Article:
My mate’s Street Cart Döner ($9.75 with a side and drink for an extra $5) was the simplest of the orders. A generous amount of mixed meat was tightly packed into lavash with a modicum of romaine, cabbage, tomato, onion, green pepper, cucumber and tzatziki and served with a cuplet of relatively benign garlic aioli and fried lavash chips.

Aside from his unsweetened but fragrant iced tea, he chose sweet potato waffle fries as his side. Crisp, not too sweet and liberally sprinkled with salt and dried parsley, they were excellent. The meat itself had plenty of flavor, and the size of the wrap made it necessary to package half for another meal.

Pam ordered Street Cart Fries annotated as topped with garlic aioli, feta cheese, onion, green pepper, tomato, Kalamata olives and pepperoncini ($9) with a choice of meat — she chose chicken — and zesty feta sauce for an extra $4. Its appearance was a bit daunting; thin-cut fries forming the bed barely peeking out of the container’s perimeter and the rest of the ingredients mixed into a colorful, complex array coated with aioli with a cup of feta sauce, far thicker and with a much greater presence of raw garlic than the mayo.

My choice was even more complicated. The Döner Basket included fries and salad as a base, topped with tzatziki, feta, pepperoncini, crispy garbanzos, tomato, onion, green pepper, cucumber, kalamata olives, three fat falafel balls coated in hummus and a final garnish of fried pita on top. With it came a cuplet of balsamic vinaigrette which I guess was supposed to be for the half-bed of salad which was too deeply buried by the rest of the treasures to be dressed.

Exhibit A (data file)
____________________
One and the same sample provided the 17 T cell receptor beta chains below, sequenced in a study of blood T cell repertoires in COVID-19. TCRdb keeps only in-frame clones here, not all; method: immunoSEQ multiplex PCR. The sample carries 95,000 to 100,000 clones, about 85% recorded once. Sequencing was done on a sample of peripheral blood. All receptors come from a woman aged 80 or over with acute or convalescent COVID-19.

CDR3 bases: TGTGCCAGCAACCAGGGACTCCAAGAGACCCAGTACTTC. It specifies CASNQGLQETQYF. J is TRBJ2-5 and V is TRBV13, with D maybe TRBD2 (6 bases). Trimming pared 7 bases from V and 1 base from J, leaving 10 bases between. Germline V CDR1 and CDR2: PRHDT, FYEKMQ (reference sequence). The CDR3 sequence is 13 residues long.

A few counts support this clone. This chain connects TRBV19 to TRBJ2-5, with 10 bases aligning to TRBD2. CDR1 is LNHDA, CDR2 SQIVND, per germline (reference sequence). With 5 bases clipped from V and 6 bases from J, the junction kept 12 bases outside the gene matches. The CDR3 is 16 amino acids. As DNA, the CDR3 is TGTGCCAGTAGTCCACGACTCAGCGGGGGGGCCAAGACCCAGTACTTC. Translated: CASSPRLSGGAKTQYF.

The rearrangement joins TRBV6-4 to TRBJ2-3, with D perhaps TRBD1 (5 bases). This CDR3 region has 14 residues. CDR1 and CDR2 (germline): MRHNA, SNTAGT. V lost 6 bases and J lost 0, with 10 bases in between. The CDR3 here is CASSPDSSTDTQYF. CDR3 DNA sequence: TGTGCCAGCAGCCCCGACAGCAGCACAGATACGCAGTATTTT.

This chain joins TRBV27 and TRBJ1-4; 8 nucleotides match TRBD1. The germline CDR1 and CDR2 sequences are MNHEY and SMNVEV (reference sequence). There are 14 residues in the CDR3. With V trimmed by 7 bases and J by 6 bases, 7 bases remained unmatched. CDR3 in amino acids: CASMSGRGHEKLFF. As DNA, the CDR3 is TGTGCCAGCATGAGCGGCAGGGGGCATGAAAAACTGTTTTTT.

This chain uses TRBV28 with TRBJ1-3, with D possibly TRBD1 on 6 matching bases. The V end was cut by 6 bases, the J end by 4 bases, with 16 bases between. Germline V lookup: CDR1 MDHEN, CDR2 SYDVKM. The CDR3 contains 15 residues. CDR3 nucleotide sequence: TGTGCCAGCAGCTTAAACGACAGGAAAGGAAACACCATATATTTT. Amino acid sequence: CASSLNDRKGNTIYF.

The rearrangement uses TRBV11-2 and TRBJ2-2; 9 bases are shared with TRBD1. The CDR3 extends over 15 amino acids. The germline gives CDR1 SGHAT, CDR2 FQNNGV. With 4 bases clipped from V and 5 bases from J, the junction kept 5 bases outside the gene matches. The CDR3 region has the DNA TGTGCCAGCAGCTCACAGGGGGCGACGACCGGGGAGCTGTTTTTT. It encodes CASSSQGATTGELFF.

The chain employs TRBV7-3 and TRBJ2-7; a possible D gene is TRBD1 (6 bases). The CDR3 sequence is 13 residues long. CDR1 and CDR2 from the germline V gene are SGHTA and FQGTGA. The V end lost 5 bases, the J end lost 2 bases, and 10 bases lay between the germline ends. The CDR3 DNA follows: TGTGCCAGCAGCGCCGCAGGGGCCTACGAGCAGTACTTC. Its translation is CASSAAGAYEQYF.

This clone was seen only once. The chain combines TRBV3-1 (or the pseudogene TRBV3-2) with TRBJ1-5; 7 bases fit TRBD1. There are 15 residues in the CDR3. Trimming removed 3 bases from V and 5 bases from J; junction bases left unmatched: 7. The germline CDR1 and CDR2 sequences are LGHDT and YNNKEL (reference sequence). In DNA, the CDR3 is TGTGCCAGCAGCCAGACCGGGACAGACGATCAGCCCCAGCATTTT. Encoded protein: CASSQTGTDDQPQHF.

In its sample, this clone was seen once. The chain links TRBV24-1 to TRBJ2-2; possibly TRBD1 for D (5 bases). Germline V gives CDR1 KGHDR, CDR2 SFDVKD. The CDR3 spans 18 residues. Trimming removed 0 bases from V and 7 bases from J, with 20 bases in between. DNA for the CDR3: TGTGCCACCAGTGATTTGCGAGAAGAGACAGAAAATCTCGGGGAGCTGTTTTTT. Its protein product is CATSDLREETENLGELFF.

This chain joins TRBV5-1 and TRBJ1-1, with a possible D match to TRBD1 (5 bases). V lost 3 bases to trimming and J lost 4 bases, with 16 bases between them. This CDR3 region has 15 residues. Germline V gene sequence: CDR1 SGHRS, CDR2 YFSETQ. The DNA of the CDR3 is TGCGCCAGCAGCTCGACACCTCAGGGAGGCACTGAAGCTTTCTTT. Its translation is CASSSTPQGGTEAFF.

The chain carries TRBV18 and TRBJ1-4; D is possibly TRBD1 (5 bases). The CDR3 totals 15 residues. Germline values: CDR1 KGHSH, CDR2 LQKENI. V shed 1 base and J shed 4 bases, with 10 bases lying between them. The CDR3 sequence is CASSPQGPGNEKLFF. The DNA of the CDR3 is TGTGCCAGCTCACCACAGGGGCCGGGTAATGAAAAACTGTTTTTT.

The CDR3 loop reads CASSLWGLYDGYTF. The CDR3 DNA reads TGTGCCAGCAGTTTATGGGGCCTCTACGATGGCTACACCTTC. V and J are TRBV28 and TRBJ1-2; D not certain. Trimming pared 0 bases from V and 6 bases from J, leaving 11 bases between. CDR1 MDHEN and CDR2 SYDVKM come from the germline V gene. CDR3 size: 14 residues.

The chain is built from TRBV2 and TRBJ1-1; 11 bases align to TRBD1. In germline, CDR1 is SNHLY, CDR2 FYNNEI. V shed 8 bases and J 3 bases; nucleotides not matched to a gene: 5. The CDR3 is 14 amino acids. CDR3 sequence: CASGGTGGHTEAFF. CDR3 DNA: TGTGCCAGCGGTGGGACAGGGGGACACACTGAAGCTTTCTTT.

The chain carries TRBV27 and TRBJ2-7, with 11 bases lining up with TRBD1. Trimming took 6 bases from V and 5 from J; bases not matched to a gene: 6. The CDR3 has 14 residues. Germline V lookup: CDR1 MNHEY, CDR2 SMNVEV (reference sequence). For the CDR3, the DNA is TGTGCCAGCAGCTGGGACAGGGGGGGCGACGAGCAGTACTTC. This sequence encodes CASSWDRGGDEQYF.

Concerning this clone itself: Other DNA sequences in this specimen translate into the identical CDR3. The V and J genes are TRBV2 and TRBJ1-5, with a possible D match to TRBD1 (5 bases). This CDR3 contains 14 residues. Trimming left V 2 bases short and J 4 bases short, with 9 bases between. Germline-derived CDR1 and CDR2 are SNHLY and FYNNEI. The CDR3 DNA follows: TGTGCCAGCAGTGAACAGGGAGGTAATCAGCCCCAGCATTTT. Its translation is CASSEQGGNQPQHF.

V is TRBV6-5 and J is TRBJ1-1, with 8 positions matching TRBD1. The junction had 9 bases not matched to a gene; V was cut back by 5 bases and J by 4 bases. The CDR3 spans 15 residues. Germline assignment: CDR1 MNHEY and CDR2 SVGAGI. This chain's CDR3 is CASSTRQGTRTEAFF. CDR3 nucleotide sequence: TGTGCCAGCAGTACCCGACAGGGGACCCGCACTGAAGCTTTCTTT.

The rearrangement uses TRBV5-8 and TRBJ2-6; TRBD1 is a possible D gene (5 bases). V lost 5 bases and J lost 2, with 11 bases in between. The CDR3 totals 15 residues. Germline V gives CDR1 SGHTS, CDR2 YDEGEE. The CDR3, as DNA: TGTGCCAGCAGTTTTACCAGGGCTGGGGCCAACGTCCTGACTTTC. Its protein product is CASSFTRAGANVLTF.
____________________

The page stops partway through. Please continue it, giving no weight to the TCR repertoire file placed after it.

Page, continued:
Frankly, one of very few food items I don’t care for is the overly sweet balsamic vinegar served in most restaurants, so I ignored the dressing until it was time to pack up the remainders. To decide whether to include it, I dipped in my finger and was shocked to find the sauce tangy, rich and, most important, barely sweet. Did I detect a hint of mustard? Herbs? Whatever, it was fabulous and was well appreciated the next evening on an unrelated salad.

Spitz definitely has won my heart and I have only one negative thing to say: None of us could finish more than half our meals. The next day, the reheated Street Cart Döner tasted almost as good as it had the day before. But the remnants of my basket didn’t fare as well. Warm salad and limp fries were edible but not all that enjoyable. I assume Pam’s Street Cart Fries were equally diminished in quality.

So you might want to fast before you dine at Spitz or order fries and salads paired with rather than covered by other ingredients. Don’t miss the balsamic dressing or zesty feta (dredge your fries or fried pita strips in it). And if you crave dessert, cinnamon-sugar pita strips with “funfetti” frosting and cardamom/cinnamon spiced chocolate sauce ($5.50) sound tantalizing. Whatever you do, be sure to step into the loo. Its vintage record album décor is a must-see.